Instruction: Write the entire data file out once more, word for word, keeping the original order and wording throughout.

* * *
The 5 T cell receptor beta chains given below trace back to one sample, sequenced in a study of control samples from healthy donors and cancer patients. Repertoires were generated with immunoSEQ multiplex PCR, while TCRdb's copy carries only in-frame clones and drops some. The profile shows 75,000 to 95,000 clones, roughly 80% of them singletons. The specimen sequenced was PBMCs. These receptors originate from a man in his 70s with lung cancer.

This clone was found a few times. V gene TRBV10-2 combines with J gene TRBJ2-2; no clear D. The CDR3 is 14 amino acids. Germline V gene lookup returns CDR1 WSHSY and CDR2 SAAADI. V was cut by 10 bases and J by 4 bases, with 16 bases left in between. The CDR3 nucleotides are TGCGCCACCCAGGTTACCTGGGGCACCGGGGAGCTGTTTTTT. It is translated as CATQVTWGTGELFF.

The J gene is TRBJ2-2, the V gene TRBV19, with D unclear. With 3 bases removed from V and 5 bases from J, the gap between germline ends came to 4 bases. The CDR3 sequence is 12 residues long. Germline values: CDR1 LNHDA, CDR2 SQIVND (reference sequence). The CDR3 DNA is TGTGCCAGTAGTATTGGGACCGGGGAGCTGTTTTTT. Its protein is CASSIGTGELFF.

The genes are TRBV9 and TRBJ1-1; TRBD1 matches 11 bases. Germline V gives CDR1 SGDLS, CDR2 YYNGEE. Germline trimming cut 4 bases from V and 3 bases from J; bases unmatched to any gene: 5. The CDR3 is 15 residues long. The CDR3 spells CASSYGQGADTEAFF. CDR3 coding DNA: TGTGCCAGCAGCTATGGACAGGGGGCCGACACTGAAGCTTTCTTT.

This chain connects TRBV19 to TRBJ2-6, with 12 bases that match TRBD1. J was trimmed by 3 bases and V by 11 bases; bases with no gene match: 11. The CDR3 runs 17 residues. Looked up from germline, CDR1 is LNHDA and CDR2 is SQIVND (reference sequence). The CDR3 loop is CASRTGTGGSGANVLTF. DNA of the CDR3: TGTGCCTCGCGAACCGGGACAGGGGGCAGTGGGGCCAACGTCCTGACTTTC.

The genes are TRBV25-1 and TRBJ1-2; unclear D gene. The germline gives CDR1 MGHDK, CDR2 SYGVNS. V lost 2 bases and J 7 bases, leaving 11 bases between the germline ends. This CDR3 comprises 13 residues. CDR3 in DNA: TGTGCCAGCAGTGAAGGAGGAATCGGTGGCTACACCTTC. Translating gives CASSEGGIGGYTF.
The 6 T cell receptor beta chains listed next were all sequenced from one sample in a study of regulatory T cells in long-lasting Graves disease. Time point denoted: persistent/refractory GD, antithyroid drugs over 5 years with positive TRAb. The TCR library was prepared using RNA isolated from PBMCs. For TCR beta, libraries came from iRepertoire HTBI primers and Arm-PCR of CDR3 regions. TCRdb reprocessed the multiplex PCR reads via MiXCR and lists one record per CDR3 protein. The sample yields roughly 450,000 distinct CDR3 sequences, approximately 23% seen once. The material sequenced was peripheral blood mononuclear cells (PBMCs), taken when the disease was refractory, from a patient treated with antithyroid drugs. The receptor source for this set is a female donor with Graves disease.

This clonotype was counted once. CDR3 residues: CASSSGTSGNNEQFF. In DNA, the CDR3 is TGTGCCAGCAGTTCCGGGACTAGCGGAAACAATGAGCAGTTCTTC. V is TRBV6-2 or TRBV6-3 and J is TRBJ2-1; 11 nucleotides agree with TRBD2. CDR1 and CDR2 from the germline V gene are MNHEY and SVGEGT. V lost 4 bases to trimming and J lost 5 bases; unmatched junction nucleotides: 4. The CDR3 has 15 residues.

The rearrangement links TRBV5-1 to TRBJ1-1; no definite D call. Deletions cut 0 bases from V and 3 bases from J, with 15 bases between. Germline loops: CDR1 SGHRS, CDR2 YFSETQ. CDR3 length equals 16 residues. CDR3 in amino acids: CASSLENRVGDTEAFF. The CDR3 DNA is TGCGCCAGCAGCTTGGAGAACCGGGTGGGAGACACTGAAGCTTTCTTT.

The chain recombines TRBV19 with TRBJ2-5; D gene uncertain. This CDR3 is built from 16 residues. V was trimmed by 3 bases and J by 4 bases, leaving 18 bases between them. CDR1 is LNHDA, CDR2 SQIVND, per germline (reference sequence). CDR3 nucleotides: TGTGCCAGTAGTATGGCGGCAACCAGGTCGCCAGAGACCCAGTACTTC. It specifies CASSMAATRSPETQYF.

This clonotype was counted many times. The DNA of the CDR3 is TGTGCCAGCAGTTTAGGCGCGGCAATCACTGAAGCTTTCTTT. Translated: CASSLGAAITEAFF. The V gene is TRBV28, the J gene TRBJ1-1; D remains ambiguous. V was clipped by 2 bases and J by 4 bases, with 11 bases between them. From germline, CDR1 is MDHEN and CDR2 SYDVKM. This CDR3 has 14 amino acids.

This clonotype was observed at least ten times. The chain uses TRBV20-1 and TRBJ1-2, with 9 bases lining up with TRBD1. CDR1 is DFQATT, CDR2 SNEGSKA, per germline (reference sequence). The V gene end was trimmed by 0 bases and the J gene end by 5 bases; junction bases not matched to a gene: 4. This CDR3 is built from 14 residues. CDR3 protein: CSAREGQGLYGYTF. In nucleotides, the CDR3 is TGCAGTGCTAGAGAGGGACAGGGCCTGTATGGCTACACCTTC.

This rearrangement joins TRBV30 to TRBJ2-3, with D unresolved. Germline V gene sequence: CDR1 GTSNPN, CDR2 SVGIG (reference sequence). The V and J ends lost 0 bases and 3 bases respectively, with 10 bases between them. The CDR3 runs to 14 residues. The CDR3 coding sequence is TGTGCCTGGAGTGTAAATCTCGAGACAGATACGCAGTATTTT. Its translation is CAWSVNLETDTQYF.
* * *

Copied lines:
The 5 T cell receptor beta chains given below trace back to one sample, sequenced in a study of control samples from healthy donors and cancer patients. Repertoires were generated with immunoSEQ multiplex PCR, while TCRdb's copy carries only in-frame clones and drops some. The profile shows 75,000 to 95,000 clones, roughly 80% of them singletons. The specimen sequenced was PBMCs. These receptors originate from a man in his 70s with lung cancer.

This clone was found a few times. V gene TRBV10-2 combines with J gene TRBJ2-2; no clear D. The CDR3 is 14 amino acids. Germline V gene lookup returns CDR1 WSHSY and CDR2 SAAADI. V was cut by 10 bases and J by 4 bases, with 16 bases left in between. The CDR3 nucleotides are TGCGCCACCCAGGTTACCTGGGGCACCGGGGAGCTGTTTTTT. It is translated as CATQVTWGTGELFF.

The J gene is TRBJ2-2, the V gene TRBV19, with D unclear. With 3 bases removed from V and 5 bases from J, the gap between germline ends came to 4 bases. The CDR3 sequence is 12 residues long. Germline values: CDR1 LNHDA, CDR2 SQIVND (reference sequence). The CDR3 DNA is TGTGCCAGTAGTATTGGGACCGGGGAGCTGTTTTTT. Its protein is CASSIGTGELFF.

The genes are TRBV9 and TRBJ1-1; TRBD1 matches 11 bases. Germline V gives CDR1 SGDLS, CDR2 YYNGEE. Germline trimming cut 4 bases from V and 3 bases from J; bases unmatched to any gene: 5. The CDR3 is 15 residues long. The CDR3 spells CASSYGQGADTEAFF. CDR3 coding DNA: TGTGCCAGCAGCTATGGACAGGGGGCCGACACTGAAGCTTTCTTT.

This chain connects TRBV19 to TRBJ2-6, with 12 bases that match TRBD1. J was trimmed by 3 bases and V by 11 bases; bases with no gene match: 11. The CDR3 runs 17 residues. Looked up from germline, CDR1 is LNHDA and CDR2 is SQIVND (reference sequence). The CDR3 loop is CASRTGTGGSGANVLTF. DNA of the CDR3: TGTGCCTCGCGAACCGGGACAGGGGGCAGTGGGGCCAACGTCCTGACTTTC.

The genes are TRBV25-1 and TRBJ1-2; unclear D gene. The germline gives CDR1 MGHDK, CDR2 SYGVNS. V lost 2 bases and J 7 bases, leaving 11 bases between the germline ends. This CDR3 comprises 13 residues. CDR3 in DNA: TGTGCCAGCAGTGAAGGAGGAATCGGTGGCTACACCTTC. Translating gives CASSEGGIGGYTF.
The 6 T cell receptor beta chains listed next were all sequenced from one sample in a study of regulatory T cells in long-lasting Graves disease. Time point denoted: persistent/refractory GD, antithyroid drugs over 5 years with positive TRAb. The TCR library was prepared using RNA isolated from PBMCs. For TCR beta, libraries came from iRepertoire HTBI primers and Arm-PCR of CDR3 regions. TCRdb reprocessed the multiplex PCR reads via MiXCR and lists one record per CDR3 protein. The sample yields roughly 450,000 distinct CDR3 sequences, approximately 23% seen once. The material sequenced was peripheral blood mononuclear cells (PBMCs), taken when the disease was refractory, from a patient treated with antithyroid drugs. The receptor source for this set is a female donor with Graves disease.

This clonotype was counted once. CDR3 residues: CASSSGTSGNNEQFF. In DNA, the CDR3 is TGTGCCAGCAGTTCCGGGACTAGCGGAAACAATGAGCAGTTCTTC. V is TRBV6-2 or TRBV6-3 and J is TRBJ2-1; 11 nucleotides agree with TRBD2. CDR1 and CDR2 from the germline V gene are MNHEY and SVGEGT. V lost 4 bases to trimming and J lost 5 bases; unmatched junction nucleotides: 4. The CDR3 has 15 residues.

The rearrangement links TRBV5-1 to TRBJ1-1; no definite D call. Deletions cut 0 bases from V and 3 bases from J, with 15 bases between. Germline loops: CDR1 SGHRS, CDR2 YFSETQ. CDR3 length equals 16 residues. CDR3 in amino acids: CASSLENRVGDTEAFF. The CDR3 DNA is TGCGCCAGCAGCTTGGAGAACCGGGTGGGAGACACTGAAGCTTTCTTT.

The chain recombines TRBV19 with TRBJ2-5; D gene uncertain. This CDR3 is built from 16 residues. V was trimmed by 3 bases and J by 4 bases, leaving 18 bases between them. CDR1 is LNHDA, CDR2 SQIVND, per germline (reference sequence). CDR3 nucleotides: TGTGCCAGTAGTATGGCGGCAACCAGGTCGCCAGAGACCCAGTACTTC. It specifies CASSMAATRSPETQYF.

This clonotype was counted many times. The DNA of the CDR3 is TGTGCCAGCAGTTTAGGCGCGGCAATCACTGAAGCTTTCTTT. Translated: CASSLGAAITEAFF. The V gene is TRBV28, the J gene TRBJ1-1; D remains ambiguous. V was clipped by 2 bases and J by 4 bases, with 11 bases between them. From germline, CDR1 is MDHEN and CDR2 SYDVKM. This CDR3 has 14 amino acids.

This clonotype was observed at least ten times. The chain uses TRBV20-1 and TRBJ1-2, with 9 bases lining up with TRBD1. CDR1 is DFQATT, CDR2 SNEGSKA, per germline (reference sequence). The V gene end was trimmed by 0 bases and the J gene end by 5 bases; junction bases not matched to a gene: 4. This CDR3 is built from 14 residues. CDR3 protein: CSAREGQGLYGYTF. In nucleotides, the CDR3 is TGCAGTGCTAGAGAGGGACAGGGCCTGTATGGCTACACCTTC.

This rearrangement joins TRBV30 to TRBJ2-3, with D unresolved. Germline V gene sequence: CDR1 GTSNPN, CDR2 SVGIG (reference sequence). The V and J ends lost 0 bases and 3 bases respectively, with 10 bases between them. The CDR3 runs to 14 residues. The CDR3 coding sequence is TGTGCCTGGAGTGTAAATCTCGAGACAGATACGCAGTATTTT. Its translation is CAWSVNLETDTQYF.